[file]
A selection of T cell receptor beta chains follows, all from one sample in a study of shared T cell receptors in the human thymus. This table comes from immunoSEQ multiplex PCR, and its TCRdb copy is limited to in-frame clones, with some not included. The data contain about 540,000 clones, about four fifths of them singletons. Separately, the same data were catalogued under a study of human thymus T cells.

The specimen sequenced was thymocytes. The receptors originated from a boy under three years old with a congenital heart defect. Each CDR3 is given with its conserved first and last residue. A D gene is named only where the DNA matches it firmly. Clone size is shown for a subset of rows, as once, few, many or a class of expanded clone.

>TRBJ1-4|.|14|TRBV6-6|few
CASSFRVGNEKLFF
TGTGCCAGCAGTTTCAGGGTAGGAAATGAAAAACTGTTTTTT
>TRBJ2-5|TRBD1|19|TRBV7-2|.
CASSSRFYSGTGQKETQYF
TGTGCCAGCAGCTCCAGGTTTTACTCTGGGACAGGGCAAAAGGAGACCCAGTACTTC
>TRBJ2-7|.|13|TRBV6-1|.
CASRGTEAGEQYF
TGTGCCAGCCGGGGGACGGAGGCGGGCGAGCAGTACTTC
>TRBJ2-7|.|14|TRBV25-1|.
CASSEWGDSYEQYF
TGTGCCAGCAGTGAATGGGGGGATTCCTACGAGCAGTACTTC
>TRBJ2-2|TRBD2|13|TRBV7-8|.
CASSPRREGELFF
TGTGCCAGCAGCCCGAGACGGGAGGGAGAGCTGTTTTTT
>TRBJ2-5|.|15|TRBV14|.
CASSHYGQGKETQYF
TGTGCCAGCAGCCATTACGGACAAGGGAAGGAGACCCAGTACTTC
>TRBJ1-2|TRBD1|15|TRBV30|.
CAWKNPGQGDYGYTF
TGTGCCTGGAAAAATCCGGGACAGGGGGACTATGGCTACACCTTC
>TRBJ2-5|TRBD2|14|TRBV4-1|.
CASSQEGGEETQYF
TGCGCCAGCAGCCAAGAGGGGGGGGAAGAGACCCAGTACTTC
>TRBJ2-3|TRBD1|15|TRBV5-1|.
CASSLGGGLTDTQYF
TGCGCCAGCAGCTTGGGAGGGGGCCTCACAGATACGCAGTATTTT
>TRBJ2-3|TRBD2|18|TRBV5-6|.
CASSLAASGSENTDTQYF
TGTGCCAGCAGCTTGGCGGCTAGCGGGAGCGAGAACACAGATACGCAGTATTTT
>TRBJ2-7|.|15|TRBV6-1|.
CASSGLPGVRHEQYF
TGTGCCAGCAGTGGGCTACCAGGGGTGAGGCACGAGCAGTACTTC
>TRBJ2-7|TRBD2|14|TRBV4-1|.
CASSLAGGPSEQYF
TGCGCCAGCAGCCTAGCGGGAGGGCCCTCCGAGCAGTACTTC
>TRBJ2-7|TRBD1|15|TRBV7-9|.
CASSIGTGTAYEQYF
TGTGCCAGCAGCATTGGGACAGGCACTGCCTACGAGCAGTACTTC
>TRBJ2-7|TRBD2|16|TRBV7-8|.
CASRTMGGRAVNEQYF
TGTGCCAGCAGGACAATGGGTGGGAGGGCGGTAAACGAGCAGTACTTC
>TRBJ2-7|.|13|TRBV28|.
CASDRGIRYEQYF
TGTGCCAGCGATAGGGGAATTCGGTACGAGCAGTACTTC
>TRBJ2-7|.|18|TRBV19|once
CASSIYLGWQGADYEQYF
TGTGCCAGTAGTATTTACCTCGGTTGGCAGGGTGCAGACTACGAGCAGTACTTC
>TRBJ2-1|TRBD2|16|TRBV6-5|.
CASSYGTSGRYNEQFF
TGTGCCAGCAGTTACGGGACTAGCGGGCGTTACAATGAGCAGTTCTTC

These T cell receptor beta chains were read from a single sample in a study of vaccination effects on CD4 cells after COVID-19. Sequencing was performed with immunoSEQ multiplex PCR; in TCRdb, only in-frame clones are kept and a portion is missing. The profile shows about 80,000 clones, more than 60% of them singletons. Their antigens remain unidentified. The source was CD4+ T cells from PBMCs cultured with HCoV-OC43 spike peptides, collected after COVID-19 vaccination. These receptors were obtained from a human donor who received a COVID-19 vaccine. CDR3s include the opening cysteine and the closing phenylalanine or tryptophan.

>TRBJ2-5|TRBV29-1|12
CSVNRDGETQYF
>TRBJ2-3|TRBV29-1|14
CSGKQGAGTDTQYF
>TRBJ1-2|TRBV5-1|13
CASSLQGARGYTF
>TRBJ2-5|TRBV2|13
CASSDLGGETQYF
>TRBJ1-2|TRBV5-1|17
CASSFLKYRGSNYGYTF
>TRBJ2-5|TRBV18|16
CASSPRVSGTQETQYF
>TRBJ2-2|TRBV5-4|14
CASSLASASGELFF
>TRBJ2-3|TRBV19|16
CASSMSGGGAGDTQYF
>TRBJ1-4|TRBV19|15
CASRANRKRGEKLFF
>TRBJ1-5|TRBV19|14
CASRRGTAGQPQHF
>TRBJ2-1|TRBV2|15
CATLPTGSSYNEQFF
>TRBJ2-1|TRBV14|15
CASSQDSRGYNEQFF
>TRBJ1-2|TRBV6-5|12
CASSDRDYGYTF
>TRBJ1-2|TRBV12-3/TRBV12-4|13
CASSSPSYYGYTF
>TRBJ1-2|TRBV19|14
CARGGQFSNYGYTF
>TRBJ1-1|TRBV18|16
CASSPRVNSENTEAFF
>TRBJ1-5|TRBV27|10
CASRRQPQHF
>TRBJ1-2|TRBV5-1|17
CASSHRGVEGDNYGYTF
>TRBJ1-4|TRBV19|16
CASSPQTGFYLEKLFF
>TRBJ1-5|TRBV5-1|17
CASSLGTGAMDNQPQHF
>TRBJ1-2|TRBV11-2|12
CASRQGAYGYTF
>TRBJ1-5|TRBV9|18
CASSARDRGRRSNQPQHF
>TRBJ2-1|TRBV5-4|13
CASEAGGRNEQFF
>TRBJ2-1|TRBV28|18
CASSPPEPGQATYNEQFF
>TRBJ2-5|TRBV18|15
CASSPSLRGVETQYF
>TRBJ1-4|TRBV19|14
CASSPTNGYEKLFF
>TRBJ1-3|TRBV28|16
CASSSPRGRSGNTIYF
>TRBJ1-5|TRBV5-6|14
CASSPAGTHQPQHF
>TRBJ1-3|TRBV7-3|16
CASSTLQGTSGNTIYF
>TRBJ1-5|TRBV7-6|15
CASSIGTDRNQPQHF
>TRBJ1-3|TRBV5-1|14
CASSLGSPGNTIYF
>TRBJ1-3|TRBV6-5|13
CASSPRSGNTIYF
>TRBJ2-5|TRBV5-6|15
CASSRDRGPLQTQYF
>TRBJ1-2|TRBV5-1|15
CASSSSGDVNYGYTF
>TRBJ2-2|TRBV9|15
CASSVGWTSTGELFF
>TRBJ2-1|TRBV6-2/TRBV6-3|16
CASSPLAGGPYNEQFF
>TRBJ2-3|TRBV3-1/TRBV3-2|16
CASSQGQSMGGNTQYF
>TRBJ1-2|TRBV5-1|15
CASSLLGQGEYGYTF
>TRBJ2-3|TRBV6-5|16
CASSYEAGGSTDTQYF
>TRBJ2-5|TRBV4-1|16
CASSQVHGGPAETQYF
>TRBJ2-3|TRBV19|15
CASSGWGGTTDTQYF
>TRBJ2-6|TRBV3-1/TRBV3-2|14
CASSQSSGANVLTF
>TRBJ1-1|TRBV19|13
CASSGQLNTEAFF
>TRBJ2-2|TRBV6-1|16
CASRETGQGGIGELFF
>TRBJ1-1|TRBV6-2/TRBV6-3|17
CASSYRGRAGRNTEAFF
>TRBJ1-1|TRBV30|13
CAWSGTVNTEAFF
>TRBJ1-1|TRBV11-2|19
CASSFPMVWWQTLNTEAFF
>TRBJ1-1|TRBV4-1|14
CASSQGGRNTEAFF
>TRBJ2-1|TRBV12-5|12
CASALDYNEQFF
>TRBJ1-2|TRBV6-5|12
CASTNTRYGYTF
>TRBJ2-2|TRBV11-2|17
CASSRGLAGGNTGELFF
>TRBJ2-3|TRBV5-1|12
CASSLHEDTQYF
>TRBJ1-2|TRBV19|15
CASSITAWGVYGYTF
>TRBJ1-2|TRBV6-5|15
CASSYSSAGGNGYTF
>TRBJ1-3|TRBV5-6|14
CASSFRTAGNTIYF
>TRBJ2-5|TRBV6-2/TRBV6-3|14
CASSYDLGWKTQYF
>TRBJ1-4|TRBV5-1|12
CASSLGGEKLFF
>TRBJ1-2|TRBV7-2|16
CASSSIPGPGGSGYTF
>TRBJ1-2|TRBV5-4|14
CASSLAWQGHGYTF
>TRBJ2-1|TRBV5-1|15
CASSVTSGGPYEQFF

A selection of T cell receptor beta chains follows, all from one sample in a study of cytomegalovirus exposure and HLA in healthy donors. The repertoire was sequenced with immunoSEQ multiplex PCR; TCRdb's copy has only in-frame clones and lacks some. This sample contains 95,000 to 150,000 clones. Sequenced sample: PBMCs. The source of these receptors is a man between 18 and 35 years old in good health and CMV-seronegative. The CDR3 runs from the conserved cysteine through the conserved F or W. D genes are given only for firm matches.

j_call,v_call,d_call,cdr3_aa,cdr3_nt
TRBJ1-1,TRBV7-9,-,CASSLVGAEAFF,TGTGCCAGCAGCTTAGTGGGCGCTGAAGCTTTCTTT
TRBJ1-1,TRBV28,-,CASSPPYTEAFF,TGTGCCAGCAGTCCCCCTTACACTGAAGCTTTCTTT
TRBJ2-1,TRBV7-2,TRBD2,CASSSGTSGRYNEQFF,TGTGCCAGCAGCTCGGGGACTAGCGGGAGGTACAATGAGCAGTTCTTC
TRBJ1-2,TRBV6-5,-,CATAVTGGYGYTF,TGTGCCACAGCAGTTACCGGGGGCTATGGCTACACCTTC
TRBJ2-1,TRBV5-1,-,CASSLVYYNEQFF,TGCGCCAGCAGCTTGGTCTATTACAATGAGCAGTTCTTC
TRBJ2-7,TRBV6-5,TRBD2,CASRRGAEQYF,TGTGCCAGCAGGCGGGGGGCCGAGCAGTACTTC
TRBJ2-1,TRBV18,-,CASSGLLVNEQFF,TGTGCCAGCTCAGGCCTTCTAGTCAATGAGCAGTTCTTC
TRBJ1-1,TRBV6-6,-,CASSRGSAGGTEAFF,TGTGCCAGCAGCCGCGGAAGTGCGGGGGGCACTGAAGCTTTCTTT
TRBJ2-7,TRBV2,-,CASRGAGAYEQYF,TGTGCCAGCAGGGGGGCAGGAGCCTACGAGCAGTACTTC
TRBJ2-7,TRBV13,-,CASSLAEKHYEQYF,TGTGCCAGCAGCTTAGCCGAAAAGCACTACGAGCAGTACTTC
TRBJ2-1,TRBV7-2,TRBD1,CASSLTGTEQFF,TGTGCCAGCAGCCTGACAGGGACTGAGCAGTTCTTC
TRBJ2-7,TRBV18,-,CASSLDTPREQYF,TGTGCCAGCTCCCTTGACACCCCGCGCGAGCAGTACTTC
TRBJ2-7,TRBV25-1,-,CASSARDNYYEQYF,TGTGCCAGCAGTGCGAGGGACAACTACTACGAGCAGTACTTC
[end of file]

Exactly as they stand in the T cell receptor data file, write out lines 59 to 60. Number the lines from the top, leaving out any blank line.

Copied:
>TRBJ1-2|TRBV5-1|13
CASSLQGARGYTF